Can the GOP's top conservative firebrand get along with the number one moderate?

William Douglas, McClatchy Washington Bureau on

Published in Political News

WASHINGTON -- Can Mark Meadows and Charlie Dent, two of the House Republicans' most visible, most vocal ideological gladiators, get along? Trillions of federal dollars depend on the answer.

Meadows, R-N.C., heads the take-no-prisoners Freedom Caucus, which includes many congressmen whose refusal to agree on budget issues helped lead to the partial 2013 government shutdown. This time the group, believed to include about 40 members, wants significant cuts in entitlement programs, meaning veterans, farmers, the elderly and others could feel the pain.

Dent, R-Pa., is a leader of the Tuesday Group, a band of about 20 center-right Republicans who reject that approach.

So far, the two are friendly but not necessarily fast friends. They're affable, but they're also adamant. They're well aware that past efforts at bringing the two forces together hasn't ended well.

But their styles and personalities suggest they can do business with one another, offering hope that Republicans can resolve their internal differences and avoid a shutdown once the fiscal year begins October 1.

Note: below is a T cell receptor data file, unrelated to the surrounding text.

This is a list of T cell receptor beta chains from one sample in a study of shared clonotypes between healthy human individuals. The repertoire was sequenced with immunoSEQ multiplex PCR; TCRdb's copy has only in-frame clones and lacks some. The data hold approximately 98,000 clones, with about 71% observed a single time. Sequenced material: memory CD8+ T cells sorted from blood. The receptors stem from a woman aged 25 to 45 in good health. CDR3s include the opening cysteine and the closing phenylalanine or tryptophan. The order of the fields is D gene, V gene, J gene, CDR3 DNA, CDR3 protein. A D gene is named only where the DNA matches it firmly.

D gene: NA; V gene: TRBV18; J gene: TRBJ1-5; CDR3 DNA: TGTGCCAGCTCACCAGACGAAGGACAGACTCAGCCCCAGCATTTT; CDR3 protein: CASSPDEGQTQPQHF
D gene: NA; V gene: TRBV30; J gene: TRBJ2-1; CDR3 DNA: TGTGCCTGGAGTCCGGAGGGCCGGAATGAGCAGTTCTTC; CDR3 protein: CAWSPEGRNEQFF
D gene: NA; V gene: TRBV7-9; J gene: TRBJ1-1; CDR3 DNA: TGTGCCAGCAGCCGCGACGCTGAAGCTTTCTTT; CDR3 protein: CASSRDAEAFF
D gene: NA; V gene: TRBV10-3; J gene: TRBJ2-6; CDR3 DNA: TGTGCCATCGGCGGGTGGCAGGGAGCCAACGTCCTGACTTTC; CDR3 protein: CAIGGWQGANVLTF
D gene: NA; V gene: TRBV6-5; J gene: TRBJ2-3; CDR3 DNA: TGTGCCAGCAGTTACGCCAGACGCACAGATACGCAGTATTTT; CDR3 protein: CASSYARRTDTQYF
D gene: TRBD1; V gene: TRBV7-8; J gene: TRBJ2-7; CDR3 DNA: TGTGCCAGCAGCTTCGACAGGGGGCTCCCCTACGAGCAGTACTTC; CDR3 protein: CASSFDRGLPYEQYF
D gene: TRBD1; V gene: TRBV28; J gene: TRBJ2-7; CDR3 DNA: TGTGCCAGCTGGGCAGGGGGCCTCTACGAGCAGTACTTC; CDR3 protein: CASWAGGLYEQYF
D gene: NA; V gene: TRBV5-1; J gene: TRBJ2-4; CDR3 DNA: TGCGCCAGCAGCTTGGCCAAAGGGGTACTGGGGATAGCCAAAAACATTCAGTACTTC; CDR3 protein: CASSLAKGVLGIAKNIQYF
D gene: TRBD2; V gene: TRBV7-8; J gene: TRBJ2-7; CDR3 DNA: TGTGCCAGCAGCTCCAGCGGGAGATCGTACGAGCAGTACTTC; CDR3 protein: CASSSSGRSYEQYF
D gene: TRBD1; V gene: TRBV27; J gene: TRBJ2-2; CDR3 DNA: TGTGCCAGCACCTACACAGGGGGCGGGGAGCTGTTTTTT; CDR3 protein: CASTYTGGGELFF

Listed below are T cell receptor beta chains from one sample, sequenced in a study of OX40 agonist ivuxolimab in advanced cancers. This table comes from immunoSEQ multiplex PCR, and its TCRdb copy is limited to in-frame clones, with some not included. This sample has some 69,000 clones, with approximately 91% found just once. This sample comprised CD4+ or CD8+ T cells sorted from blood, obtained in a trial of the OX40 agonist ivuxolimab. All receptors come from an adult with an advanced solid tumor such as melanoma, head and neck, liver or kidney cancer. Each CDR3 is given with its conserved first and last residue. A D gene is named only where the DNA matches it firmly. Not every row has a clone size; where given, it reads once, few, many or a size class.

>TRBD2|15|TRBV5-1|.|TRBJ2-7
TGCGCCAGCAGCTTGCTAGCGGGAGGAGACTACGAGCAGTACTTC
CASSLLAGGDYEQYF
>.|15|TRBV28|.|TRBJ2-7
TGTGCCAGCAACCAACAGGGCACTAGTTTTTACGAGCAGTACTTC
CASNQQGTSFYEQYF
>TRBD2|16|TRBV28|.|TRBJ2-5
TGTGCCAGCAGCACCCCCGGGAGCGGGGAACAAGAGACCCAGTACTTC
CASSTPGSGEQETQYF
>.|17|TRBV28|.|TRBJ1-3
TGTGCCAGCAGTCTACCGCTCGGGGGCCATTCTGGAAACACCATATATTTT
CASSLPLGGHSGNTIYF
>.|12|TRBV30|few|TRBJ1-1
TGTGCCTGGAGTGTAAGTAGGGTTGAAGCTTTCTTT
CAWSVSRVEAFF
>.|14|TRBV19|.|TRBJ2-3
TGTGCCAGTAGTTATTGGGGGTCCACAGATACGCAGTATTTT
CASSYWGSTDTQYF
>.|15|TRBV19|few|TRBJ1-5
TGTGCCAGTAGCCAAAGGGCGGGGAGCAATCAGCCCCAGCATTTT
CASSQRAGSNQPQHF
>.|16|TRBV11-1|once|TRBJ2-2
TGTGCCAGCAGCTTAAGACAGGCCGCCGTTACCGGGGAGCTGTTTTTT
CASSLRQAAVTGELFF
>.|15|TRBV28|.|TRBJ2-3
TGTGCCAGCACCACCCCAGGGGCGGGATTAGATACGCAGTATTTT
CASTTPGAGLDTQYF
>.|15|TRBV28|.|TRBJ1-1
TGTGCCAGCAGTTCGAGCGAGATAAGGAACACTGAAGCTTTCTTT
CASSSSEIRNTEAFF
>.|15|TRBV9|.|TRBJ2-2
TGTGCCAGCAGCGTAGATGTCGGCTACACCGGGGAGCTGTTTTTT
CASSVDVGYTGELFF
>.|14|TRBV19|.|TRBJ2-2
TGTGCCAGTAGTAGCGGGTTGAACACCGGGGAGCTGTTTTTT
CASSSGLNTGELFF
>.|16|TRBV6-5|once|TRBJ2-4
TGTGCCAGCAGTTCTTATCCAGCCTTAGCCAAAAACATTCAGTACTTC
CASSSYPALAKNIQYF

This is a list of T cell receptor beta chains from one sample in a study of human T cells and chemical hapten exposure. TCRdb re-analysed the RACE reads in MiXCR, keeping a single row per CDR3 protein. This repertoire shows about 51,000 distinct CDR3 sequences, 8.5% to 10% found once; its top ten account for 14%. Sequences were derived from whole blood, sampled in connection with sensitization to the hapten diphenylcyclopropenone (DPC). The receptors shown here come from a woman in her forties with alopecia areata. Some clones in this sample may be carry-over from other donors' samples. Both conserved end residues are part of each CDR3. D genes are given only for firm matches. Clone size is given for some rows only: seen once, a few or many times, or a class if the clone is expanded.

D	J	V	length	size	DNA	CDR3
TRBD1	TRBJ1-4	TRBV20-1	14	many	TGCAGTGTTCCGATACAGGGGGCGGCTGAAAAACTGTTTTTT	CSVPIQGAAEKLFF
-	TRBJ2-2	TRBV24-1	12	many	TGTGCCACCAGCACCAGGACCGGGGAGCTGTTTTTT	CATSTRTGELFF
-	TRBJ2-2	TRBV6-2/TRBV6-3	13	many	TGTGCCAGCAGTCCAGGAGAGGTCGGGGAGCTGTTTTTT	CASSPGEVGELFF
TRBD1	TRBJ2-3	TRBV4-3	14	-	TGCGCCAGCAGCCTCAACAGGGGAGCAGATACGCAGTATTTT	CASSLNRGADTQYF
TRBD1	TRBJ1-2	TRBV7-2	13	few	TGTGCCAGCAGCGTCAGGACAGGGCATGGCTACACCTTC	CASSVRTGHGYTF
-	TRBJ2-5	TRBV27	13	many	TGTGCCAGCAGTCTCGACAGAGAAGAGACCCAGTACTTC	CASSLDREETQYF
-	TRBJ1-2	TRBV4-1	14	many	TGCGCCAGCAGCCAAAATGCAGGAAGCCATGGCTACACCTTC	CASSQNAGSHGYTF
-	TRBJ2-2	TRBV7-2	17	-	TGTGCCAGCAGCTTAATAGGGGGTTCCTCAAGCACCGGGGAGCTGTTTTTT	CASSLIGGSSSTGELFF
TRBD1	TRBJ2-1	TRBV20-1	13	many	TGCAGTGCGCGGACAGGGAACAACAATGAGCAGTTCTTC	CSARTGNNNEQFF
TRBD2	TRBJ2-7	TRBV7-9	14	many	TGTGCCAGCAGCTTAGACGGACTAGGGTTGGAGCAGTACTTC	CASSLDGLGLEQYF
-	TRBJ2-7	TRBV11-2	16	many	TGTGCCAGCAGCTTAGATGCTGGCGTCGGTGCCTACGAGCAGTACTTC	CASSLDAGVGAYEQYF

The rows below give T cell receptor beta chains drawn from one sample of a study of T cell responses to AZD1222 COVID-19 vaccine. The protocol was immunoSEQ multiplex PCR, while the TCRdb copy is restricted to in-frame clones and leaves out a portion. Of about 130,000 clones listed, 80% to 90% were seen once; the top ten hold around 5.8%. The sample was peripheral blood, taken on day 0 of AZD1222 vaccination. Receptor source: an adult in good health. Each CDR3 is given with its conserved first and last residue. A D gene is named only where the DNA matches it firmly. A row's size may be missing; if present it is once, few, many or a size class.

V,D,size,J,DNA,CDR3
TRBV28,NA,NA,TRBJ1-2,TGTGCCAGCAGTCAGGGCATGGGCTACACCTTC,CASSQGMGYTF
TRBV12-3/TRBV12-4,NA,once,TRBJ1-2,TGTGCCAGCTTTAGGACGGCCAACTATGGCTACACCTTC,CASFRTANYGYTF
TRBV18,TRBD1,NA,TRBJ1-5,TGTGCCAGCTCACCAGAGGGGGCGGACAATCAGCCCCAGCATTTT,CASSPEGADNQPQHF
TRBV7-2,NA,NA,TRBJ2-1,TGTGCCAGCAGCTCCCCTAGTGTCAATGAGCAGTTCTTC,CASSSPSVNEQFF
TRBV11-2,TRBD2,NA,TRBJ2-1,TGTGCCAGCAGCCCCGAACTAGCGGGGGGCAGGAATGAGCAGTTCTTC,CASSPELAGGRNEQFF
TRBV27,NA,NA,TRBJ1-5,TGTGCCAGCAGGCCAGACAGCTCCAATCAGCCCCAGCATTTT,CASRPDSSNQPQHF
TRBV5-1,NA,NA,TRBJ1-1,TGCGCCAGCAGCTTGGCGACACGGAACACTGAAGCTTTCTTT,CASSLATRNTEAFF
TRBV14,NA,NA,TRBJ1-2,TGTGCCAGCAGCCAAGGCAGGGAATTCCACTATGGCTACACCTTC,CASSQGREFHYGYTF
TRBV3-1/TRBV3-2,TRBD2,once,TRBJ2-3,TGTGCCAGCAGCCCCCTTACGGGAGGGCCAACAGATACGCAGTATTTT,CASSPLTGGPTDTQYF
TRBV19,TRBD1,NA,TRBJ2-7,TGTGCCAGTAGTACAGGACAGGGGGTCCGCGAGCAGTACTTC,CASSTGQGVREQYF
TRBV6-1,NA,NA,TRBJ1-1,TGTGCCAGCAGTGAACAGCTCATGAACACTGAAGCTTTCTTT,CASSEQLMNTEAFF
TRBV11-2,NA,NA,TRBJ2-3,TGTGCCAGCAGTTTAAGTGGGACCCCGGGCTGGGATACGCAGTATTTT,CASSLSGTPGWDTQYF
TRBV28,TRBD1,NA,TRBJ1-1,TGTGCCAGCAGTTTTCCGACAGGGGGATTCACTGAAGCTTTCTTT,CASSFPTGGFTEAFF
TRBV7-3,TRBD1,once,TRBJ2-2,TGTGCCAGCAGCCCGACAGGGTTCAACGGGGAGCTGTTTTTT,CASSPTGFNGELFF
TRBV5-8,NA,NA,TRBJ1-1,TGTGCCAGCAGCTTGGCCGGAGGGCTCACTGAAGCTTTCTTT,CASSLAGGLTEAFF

Finding common ground won't be easy, since the biggest impasse involves how much money can be cut -- and who back home would suffer the most.


Politics provides a compelling reason to get along. The GOP is striving to prove it can govern after voters awarded Republicans control of the House of Representatives, the Senate and White House in last year's election

"There's significant risk for the Republican Party in the midterm elections" if it doesn't pass a budget, fails to end Obamacare, and doesn't revamp the nation's tax code, said Nathan Gonzales, editor and publisher of the nonpartisan Inside Elections. "They still have a divide in ideology and strategy and tactics that's hindering their ability to move legislation along."

Meadows and Dent, both 57, do have a history of finding enough in common to keep legislation moving.

"I like Charlie," Meadows told reporters before a Freedom Caucus meeting last week. "When Charlie makes an argument, I wish someone else in the Tuesday Group would make it because Charlie makes it in such a better way than some of his colleagues might make it, which makes it harder for me to go against and defend."


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